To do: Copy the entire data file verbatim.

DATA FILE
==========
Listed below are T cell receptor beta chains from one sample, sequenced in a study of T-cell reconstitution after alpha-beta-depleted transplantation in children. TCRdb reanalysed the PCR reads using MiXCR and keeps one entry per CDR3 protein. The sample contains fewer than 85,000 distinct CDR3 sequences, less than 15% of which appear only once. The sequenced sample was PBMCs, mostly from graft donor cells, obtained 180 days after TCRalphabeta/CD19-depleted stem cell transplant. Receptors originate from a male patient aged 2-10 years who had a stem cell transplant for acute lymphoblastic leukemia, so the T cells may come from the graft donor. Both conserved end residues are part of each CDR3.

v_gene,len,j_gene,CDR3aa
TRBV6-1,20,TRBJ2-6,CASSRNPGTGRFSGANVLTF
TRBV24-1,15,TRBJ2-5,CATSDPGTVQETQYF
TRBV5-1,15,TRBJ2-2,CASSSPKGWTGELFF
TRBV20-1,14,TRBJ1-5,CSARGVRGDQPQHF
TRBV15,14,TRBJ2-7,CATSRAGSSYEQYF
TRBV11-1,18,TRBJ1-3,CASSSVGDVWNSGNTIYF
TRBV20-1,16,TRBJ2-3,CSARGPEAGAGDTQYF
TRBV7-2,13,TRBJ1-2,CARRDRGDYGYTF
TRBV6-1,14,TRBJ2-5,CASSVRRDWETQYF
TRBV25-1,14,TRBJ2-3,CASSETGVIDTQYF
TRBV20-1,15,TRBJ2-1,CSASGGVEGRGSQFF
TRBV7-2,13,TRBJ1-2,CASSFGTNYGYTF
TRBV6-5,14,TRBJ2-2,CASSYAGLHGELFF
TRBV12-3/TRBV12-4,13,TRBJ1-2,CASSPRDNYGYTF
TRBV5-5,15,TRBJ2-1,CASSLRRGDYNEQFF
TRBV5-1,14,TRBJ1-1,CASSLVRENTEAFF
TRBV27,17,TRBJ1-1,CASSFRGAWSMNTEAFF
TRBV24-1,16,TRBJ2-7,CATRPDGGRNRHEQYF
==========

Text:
Listed below are T cell receptor beta chains from one sample, sequenced in a study of T-cell reconstitution after alpha-beta-depleted transplantation in children. TCRdb reanalysed the PCR reads using MiXCR and keeps one entry per CDR3 protein. The sample contains fewer than 85,000 distinct CDR3 sequences, less than 15% of which appear only once. The sequenced sample was PBMCs, mostly from graft donor cells, obtained 180 days after TCRalphabeta/CD19-depleted stem cell transplant. Receptors originate from a male patient aged 2-10 years who had a stem cell transplant for acute lymphoblastic leukemia, so the T cells may come from the graft donor. Both conserved end residues are part of each CDR3.

v_gene,len,j_gene,CDR3aa
TRBV6-1,20,TRBJ2-6,CASSRNPGTGRFSGANVLTF
TRBV24-1,15,TRBJ2-5,CATSDPGTVQETQYF
TRBV5-1,15,TRBJ2-2,CASSSPKGWTGELFF
TRBV20-1,14,TRBJ1-5,CSARGVRGDQPQHF
TRBV15,14,TRBJ2-7,CATSRAGSSYEQYF
TRBV11-1,18,TRBJ1-3,CASSSVGDVWNSGNTIYF
TRBV20-1,16,TRBJ2-3,CSARGPEAGAGDTQYF
TRBV7-2,13,TRBJ1-2,CARRDRGDYGYTF
TRBV6-1,14,TRBJ2-5,CASSVRRDWETQYF
TRBV25-1,14,TRBJ2-3,CASSETGVIDTQYF
TRBV20-1,15,TRBJ2-1,CSASGGVEGRGSQFF
TRBV7-2,13,TRBJ1-2,CASSFGTNYGYTF
TRBV6-5,14,TRBJ2-2,CASSYAGLHGELFF
TRBV12-3/TRBV12-4,13,TRBJ1-2,CASSPRDNYGYTF
TRBV5-5,15,TRBJ2-1,CASSLRRGDYNEQFF
TRBV5-1,14,TRBJ1-1,CASSLVRENTEAFF
TRBV27,17,TRBJ1-1,CASSFRGAWSMNTEAFF
TRBV24-1,16,TRBJ2-7,CATRPDGGRNRHEQYF